Vanquishing my Lenten death in Madrid
Gary Caruso | Thursday, February 23, 2012
Count me among the scores of Catholics who greeted Lent this year by barely giving a damn. I have been numbed by our American bishops’ recent stodgy obstinacy and refusal to oppose once again a modern complex issue without offering measured modern solutions.
They follow Pope Benedict XVI, who last month callously pronounced the family unit so fundamental for the development of individuals and states that gay marriage “threatens human dignity and the future of humanity itself.”
Call me crazy, but the future of humanity ain’t going into decline from the small percentage of gay couples who adopt children, period.
With the Catholic Church dwindling throughout Europe and North America, parishioners — in my archdiocese Hispanic heritage members — either quit attending any church or moved to the “feel good” offerings of the relatively new so-called megachurches. These churches offer the “how to get out of debt” and “how to better raise your children” or “how to be born again and beam with joy and confidence” feelings not presented by the Roman Catholic Church. So many flee because of the Vatican’s tone-deafness to the modern needs of parishioners.
The Vatican need not move from Christ’s core values, but for God’s sake, it should at least realize the next pontiff better revise out-of-date, man-decreed dogma that is seen by the flock as simply silly. For example, currently, another religion’s married priests can convert and become a married Catholic priest. Furthermore, Eastern Orthodox priests can marry. Where is the universal and modern consistency?
Politically, newly elevated Cardinal Timothy Dolan sends mixed messages to publicly elected Catholics. Notre Dame graduate and Virginia Governor Bob McDonnell is considered a good pro-life politician for opposing abortion, but not considered an outright killer for executing a convicted woman with an IQ of about 72 — especially when McDonnell, and only McDonnell, held the authority to stay her execution. Are bishops outraged over the actual death of a living person through a preventable execution, or are perceived forced contraception rules more outrageous to them?
Purely put, Jesus reached out to accept rather than reject. Little today is as black-and-white as when the Bible’s chapters were selectively assembled by our — as a fellow Eucharistic minister at St. Matthew’s Cathedral likes to call them — “old-men rulers.” The inconsistencies of man-made policies and constant backwards thought persist from our Vatican “old-men rulers.” Dolan proves that it will continue as he enters the College of Cardinals. With bombast Irish bravado he swore during a “60 Minutes” television interview never to support marriage for priests.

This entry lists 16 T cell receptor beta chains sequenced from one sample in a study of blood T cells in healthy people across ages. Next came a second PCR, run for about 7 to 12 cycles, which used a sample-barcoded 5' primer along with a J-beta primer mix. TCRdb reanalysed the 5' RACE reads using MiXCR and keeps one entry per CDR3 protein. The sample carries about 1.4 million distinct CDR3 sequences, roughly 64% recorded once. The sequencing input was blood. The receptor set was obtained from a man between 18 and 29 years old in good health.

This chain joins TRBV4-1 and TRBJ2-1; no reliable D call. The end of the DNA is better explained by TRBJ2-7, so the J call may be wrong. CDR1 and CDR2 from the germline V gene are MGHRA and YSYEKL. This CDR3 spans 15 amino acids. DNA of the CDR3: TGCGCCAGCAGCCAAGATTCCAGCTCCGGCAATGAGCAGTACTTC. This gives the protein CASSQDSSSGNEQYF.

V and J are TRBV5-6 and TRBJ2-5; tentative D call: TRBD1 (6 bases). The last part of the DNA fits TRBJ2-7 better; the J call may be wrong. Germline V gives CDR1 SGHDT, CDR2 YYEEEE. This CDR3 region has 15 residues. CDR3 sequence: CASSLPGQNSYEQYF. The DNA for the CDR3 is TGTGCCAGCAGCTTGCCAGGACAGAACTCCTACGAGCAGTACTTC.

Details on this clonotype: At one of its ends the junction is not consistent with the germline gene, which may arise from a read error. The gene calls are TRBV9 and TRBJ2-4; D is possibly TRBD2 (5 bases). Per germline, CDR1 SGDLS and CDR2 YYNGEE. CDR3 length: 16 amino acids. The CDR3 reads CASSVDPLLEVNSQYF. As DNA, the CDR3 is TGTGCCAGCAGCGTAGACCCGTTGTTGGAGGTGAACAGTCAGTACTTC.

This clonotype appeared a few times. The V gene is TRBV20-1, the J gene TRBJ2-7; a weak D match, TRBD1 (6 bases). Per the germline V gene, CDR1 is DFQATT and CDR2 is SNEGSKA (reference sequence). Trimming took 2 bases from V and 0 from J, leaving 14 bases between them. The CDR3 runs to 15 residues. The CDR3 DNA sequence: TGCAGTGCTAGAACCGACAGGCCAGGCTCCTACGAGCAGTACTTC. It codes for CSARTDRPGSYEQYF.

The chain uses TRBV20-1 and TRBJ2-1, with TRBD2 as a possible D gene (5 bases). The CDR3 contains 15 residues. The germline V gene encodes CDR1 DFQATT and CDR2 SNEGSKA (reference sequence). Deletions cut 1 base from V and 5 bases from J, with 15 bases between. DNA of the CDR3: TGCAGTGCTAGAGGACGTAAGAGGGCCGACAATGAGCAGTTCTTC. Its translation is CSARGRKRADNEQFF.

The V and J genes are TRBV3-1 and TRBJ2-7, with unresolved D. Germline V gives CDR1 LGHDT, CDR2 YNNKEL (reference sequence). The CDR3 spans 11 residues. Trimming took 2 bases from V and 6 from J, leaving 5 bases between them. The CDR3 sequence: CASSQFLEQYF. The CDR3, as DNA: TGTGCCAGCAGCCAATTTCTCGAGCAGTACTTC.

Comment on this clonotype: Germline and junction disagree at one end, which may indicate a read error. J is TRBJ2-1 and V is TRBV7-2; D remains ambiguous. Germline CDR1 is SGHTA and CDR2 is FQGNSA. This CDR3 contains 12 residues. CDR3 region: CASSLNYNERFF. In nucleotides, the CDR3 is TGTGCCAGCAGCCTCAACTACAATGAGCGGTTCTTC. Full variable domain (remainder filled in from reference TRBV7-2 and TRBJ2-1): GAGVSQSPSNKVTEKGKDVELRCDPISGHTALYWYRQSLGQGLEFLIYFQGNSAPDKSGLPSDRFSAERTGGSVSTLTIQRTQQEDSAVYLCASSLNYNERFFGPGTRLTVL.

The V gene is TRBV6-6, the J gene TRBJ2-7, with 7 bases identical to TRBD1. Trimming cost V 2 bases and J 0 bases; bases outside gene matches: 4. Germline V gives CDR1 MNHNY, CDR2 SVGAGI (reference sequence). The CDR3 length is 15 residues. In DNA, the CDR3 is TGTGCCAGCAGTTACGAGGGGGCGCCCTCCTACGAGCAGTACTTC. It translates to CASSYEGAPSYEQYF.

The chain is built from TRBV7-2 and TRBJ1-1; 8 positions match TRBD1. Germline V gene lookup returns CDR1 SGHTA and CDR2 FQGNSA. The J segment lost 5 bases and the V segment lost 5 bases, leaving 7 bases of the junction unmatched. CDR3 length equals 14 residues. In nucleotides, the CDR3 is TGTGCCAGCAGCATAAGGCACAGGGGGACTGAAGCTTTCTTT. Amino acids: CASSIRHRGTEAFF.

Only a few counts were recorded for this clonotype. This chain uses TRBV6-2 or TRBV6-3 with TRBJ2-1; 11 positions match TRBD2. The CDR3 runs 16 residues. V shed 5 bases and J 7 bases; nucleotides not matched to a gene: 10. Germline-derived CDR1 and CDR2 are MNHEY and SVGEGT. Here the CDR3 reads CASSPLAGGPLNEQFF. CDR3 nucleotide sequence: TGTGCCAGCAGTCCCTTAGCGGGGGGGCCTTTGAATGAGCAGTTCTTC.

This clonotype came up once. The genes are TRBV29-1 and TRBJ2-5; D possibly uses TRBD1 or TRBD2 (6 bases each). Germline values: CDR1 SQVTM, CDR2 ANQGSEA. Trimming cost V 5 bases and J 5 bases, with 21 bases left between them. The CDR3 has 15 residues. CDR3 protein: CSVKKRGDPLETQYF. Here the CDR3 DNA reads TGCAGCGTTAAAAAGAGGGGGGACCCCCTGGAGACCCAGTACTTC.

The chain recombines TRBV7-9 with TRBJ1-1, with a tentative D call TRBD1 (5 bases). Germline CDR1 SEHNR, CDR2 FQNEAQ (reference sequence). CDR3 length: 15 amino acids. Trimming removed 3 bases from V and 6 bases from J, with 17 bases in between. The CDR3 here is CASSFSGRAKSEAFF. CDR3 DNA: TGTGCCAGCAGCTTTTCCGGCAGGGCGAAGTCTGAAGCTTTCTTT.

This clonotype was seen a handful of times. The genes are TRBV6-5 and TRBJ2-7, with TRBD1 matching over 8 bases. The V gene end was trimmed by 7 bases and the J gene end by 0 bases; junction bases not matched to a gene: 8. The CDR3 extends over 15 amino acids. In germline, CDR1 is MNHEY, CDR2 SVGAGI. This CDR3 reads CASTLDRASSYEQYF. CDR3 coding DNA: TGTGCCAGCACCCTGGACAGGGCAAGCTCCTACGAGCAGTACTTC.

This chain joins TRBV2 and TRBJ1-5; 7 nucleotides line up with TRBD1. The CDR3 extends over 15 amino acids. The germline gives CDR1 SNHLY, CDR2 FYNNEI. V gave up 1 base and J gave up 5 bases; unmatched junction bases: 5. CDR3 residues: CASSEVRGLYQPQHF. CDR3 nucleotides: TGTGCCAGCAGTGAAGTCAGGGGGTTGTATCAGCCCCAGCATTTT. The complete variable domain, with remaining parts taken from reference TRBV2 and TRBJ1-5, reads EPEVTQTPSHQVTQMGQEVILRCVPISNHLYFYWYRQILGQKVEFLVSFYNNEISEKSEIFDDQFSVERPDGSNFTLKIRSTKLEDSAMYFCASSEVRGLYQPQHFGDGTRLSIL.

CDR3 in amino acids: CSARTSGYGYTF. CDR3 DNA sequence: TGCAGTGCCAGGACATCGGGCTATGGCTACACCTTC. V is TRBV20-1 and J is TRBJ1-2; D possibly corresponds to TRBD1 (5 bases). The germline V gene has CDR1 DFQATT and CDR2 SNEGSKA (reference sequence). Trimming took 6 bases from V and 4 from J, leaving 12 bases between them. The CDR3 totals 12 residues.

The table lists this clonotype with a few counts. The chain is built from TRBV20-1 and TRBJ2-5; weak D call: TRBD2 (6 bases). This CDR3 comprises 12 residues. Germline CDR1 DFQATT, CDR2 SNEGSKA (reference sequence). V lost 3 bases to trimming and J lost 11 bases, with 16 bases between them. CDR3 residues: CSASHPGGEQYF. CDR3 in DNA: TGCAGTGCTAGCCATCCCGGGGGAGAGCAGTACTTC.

Others leave Catholicism for a myriad of unreasonable conditions perpetrated by the Church. Divorced Catholics face huge hurdles if they care to remarry. Contraception sometimes is necessary as a medical remedy to regulate a Catholic woman’s debilitating irregular cycle rather than prevent pregnancy. Tax-exempt American churches oftentimes discriminate using religious freedom claims while also “double-dipping” by accepting public funds for services. Unfortunately, Church leadership prefers to preach about how to exclude.
In Illinois, while accepting public funding, bishops sued to prevent gays as foster parents. The Catholic Charities threatened to end all services to the poor. Fearing that their philosophical differences might provide “special rights” afforded to others, Notre Dame refuses to include sexual orientation in workplace anti-discrimination clauses and refuses even to recognize gay students on campus.
Our church leaders must collectively become more like Jesus who did not give a damn to sit with the hated Gentiles, eat with tax collectors and speak to prostitutes. Otherwise, leaders alienate Catholics like me who reach out to everyone without nuanced conditions.
For me, Fat Tuesday is typically the time for one last-ditch party before personally contemplating a Lenten sacrifice and preparing for death on Good Friday. But I spent Fat Tuesday in Spain. I had no Lenten plans, no proposed sacrifices and no desire even to consider Lent — that is, until I wandered through the corridors of Madrid’s famed national art museum. The Museo del Prado houses iconic masterpieces by Spanish artist Francisco Goya. I happened upon his so-called “Black Paintings” collection — scenes painted nearly 200 years ago directly on the walls of his house and never intended for public display.
“The Dog,” his simplest but most powerful of paintings teared my eyes. A drowning dog’s head peers for help at his owner’s shadowy figure against a dirty-yellowed backdrop. It gazes above the dark depths and unidentifiable waterline. It is visually lost in the vastness of the overall painting’s size. While everyone assumes that the dog will drown, I see myself in that painting peering at the Church, which optimistically saves both itself and me from our current conditions. Our paths, like Lent, may survive our sacrifices if each of us has the courage to vanquish death within our existences.
Gary Caruso, Notre Dame ‘73, serves in the Department of Homeland Security and was a legislative and public affairs director in President Clinton’s administration. His column appears every other Friday. He can be contacted at GaryJCaruso@alumni.nd.edu
The views expressed in this column are those of the author and not necessarily those of The Observer.